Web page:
The conversation on reducing the “word gap” in early childhoodhas reached new heights: Today the White House Office on Science and Technology is hosting a group of policymakers, researchers, and early childhood advocates to exchange ideas on how to help foster language development. The event is titled “Federal, State and Local Efforts to Bridge the Word Gap: Sharing Best Practices and Lessons Learned.”
Those of you who follow our blog posts and analysis for Seeding Reading, a joint project of New America and the Joan Ganz Cooney Center, know that this is an issue close to our hearts. Our Seeding Reading project is tackling the question of how children learn language and literacy skills in an age of digital technology. The prevalence of digital media today is often seen as an obstacle to promoting rich early literacy experiences for children, with warnings from pediatricians to set strict limits on screen time for young children.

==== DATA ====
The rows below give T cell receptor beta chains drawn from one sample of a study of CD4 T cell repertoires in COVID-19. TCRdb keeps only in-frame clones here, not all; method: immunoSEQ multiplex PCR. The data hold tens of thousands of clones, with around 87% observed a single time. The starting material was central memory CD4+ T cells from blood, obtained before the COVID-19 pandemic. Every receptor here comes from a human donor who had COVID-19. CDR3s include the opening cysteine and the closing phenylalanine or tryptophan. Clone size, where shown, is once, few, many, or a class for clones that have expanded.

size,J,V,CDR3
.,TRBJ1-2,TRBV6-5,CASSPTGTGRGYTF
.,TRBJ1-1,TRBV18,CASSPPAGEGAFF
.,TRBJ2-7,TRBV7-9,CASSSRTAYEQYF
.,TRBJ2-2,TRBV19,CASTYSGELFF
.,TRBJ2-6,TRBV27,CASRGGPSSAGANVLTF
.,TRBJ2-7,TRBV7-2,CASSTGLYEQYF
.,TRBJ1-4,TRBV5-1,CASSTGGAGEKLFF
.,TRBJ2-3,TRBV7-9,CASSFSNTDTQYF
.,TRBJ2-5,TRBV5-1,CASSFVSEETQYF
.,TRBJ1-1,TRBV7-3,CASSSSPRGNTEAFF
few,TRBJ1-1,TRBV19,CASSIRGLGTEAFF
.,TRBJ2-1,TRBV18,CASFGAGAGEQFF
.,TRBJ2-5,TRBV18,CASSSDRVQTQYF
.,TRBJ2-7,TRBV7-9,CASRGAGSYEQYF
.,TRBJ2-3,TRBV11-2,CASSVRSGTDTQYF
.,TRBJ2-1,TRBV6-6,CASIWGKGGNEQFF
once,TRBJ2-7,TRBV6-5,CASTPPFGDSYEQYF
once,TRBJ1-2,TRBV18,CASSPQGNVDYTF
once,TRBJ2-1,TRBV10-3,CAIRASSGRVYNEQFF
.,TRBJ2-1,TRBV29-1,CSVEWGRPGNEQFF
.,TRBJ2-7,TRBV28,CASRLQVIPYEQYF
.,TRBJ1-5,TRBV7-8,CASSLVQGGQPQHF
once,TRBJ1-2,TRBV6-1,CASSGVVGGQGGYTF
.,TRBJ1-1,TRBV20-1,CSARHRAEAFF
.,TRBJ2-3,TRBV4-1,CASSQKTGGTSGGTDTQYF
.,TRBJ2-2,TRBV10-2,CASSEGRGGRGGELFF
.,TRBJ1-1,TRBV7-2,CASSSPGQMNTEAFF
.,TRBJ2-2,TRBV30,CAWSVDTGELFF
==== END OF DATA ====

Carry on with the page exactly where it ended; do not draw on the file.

Yet early childhood leaders are starting to test whether one can harness the power of technology to raise the level of engagement for all children and their caregivers. They are prompted, in many cases, by studies revealing that many children in low-income families have heard far fewer words than their classmates by the time they enter kindergarten. This disadvantage can lead to further disparities in academic achievement and future success over time.